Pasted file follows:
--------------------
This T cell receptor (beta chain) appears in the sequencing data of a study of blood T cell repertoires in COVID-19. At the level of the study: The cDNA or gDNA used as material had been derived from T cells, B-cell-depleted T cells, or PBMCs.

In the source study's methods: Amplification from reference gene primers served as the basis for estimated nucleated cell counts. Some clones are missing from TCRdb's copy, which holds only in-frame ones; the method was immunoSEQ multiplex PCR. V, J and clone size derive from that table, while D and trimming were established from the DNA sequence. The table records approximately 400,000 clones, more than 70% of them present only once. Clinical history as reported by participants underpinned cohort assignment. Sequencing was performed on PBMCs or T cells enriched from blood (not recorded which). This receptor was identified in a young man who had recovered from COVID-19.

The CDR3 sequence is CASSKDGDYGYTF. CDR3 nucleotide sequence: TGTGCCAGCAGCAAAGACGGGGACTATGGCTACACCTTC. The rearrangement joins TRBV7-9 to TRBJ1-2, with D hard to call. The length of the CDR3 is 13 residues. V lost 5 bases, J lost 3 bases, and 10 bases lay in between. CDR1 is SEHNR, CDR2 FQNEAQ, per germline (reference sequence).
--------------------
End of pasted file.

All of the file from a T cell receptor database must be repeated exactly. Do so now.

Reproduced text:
This T cell receptor (beta chain) appears in the sequencing data of a study of blood T cell repertoires in COVID-19. At the level of the study: The cDNA or gDNA used as material had been derived from T cells, B-cell-depleted T cells, or PBMCs.

In the source study's methods: Amplification from reference gene primers served as the basis for estimated nucleated cell counts. Some clones are missing from TCRdb's copy, which holds only in-frame ones; the method was immunoSEQ multiplex PCR. V, J and clone size derive from that table, while D and trimming were established from the DNA sequence. The table records approximately 400,000 clones, more than 70% of them present only once. Clinical history as reported by participants underpinned cohort assignment. Sequencing was performed on PBMCs or T cells enriched from blood (not recorded which). This receptor was identified in a young man who had recovered from COVID-19.

The CDR3 sequence is CASSKDGDYGYTF. CDR3 nucleotide sequence: TGTGCCAGCAGCAAAGACGGGGACTATGGCTACACCTTC. The rearrangement joins TRBV7-9 to TRBJ1-2, with D hard to call. The length of the CDR3 is 13 residues. V lost 5 bases, J lost 3 bases, and 10 bases lay in between. CDR1 is SEHNR, CDR2 FQNEAQ, per germline (reference sequence).